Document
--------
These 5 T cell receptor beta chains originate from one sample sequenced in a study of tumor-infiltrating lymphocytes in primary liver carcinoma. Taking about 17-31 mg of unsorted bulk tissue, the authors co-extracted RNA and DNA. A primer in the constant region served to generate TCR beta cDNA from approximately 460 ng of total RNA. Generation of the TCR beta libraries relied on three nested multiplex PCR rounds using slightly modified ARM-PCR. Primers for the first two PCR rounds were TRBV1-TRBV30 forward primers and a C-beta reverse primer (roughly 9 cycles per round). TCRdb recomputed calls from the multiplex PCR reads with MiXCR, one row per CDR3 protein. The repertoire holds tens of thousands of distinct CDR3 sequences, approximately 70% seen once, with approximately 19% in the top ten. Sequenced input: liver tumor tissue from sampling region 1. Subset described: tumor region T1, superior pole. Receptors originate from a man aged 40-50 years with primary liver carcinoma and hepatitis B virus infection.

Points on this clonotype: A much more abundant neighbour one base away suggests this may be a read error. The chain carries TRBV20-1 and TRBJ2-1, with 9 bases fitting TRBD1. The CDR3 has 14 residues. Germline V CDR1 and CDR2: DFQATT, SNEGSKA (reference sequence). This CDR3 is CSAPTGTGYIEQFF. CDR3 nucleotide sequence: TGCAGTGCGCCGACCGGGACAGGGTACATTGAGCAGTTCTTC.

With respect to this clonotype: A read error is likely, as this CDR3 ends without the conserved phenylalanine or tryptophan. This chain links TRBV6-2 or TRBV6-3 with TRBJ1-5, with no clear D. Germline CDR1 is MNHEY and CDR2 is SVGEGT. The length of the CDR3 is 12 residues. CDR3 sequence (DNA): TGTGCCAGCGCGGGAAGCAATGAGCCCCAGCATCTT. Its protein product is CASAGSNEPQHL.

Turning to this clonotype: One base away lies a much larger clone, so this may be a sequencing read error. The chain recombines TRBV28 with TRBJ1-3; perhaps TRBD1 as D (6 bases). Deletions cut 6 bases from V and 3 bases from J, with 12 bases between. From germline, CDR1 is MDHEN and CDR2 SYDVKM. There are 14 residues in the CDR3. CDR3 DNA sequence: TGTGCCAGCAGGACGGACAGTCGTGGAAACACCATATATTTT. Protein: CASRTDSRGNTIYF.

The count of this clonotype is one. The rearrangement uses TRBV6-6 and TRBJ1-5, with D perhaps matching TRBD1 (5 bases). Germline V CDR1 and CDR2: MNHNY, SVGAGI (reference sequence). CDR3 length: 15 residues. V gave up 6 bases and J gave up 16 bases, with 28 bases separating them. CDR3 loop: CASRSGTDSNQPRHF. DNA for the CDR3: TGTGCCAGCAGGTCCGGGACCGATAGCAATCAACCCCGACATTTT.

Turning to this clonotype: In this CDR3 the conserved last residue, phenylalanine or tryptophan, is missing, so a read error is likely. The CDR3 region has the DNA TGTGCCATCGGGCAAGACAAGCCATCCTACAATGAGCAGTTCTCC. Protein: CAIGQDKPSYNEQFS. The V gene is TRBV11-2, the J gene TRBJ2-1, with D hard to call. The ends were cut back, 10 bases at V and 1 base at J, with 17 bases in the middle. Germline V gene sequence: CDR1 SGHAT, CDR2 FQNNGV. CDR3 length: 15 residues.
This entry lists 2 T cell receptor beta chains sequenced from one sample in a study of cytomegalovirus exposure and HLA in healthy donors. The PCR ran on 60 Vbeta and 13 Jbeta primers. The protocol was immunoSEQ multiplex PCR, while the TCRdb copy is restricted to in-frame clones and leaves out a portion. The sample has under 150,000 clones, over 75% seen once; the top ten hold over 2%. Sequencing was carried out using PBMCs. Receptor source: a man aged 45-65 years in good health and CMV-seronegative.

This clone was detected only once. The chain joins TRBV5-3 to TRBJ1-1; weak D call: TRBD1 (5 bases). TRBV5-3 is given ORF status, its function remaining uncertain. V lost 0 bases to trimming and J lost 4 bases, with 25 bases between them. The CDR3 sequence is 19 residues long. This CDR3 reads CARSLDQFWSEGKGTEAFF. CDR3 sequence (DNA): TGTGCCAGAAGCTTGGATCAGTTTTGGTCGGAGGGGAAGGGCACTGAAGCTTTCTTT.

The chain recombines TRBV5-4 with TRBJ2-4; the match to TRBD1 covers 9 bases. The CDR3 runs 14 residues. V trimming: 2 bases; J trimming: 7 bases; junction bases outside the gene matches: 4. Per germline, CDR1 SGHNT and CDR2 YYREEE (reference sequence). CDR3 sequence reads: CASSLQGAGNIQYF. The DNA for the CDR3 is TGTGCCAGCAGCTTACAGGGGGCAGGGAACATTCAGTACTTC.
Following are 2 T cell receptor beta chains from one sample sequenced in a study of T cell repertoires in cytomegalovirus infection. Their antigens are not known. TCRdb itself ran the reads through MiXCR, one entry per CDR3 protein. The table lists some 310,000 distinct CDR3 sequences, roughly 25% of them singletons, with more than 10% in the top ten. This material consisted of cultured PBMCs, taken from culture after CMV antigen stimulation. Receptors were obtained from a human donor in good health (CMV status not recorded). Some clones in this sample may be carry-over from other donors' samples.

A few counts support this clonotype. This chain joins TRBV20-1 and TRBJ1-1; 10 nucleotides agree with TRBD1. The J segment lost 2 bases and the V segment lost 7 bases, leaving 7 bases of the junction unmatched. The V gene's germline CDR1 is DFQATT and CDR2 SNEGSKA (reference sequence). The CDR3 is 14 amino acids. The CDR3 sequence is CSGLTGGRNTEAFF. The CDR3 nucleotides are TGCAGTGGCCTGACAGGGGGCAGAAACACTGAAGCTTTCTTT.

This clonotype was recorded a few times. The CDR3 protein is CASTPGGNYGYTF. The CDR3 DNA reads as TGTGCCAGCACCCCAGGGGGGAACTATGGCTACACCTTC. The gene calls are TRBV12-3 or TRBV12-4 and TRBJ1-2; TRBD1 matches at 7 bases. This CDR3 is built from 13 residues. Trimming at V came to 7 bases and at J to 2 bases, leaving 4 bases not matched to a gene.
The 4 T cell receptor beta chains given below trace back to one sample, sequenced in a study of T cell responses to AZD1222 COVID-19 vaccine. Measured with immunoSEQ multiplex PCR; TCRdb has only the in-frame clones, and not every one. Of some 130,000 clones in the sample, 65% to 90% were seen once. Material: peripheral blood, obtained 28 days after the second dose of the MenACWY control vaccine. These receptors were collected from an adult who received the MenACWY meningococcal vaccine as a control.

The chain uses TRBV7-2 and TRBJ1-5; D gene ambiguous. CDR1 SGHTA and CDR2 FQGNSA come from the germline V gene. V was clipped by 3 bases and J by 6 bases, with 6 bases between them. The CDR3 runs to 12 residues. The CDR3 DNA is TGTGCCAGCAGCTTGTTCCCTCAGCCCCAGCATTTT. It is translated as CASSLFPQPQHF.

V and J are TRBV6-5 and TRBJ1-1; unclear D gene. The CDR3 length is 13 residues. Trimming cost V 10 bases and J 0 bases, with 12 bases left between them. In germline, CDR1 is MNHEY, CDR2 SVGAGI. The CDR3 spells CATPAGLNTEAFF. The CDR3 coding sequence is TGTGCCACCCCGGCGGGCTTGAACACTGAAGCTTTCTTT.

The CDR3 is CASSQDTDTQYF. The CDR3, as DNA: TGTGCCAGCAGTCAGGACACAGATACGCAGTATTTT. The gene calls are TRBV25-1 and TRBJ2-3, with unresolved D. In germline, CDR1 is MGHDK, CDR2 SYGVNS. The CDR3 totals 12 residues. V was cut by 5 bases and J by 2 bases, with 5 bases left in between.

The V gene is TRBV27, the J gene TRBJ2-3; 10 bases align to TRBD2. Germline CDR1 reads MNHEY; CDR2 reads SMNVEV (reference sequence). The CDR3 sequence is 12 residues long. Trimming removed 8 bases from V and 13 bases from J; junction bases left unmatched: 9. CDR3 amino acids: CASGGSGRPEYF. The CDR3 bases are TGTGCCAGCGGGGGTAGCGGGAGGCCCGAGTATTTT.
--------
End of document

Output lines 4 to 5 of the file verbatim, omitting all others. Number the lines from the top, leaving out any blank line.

Turning to this clonotype: One base away lies a much larger clone, so this may be a sequencing read error. The chain recombines TRBV28 with TRBJ1-3; perhaps TRBD1 as D (6 bases). Deletions cut 6 bases from V and 3 bases from J, with 12 bases between. From germline, CDR1 is MDHEN and CDR2 SYDVKM. There are 14 residues in the CDR3. CDR3 DNA sequence: TGTGCCAGCAGGACGGACAGTCGTGGAAACACCATATATTTT. Protein: CASRTDSRGNTIYF.

The count of this clonotype is one. The rearrangement uses TRBV6-6 and TRBJ1-5, with D perhaps matching TRBD1 (5 bases). Germline V CDR1 and CDR2: MNHNY, SVGAGI (reference sequence). CDR3 length: 15 residues. V gave up 6 bases and J gave up 16 bases, with 28 bases separating them. CDR3 loop: CASRSGTDSNQPRHF. DNA for the CDR3: TGTGCCAGCAGGTCCGGGACCGATAGCAATCAACCCCGACATTTT.